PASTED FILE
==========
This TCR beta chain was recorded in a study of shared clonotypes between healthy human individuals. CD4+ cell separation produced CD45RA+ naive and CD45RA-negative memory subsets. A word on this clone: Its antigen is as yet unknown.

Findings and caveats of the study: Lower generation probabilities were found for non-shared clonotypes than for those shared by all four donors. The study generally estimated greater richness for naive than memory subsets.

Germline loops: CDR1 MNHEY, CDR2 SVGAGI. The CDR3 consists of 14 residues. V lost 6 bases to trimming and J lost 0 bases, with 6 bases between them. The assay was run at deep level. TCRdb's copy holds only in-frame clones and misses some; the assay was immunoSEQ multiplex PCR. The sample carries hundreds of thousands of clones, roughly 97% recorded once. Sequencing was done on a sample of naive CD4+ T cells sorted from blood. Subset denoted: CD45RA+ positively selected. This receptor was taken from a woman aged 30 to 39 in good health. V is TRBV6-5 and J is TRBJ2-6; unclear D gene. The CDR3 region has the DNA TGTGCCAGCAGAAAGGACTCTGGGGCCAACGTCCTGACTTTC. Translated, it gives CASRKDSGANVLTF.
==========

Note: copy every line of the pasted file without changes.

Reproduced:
This TCR beta chain was recorded in a study of shared clonotypes between healthy human individuals. CD4+ cell separation produced CD45RA+ naive and CD45RA-negative memory subsets. A word on this clone: Its antigen is as yet unknown.

Findings and caveats of the study: Lower generation probabilities were found for non-shared clonotypes than for those shared by all four donors. The study generally estimated greater richness for naive than memory subsets.

Germline loops: CDR1 MNHEY, CDR2 SVGAGI. The CDR3 consists of 14 residues. V lost 6 bases to trimming and J lost 0 bases, with 6 bases between them. The assay was run at deep level. TCRdb's copy holds only in-frame clones and misses some; the assay was immunoSEQ multiplex PCR. The sample carries hundreds of thousands of clones, roughly 97% recorded once. Sequencing was done on a sample of naive CD4+ T cells sorted from blood. Subset denoted: CD45RA+ positively selected. This receptor was taken from a woman aged 30 to 39 in good health. V is TRBV6-5 and J is TRBJ2-6; unclear D gene. The CDR3 region has the DNA TGTGCCAGCAGAAAGGACTCTGGGGCCAACGTCCTGACTTTC. Translated, it gives CASRKDSGANVLTF.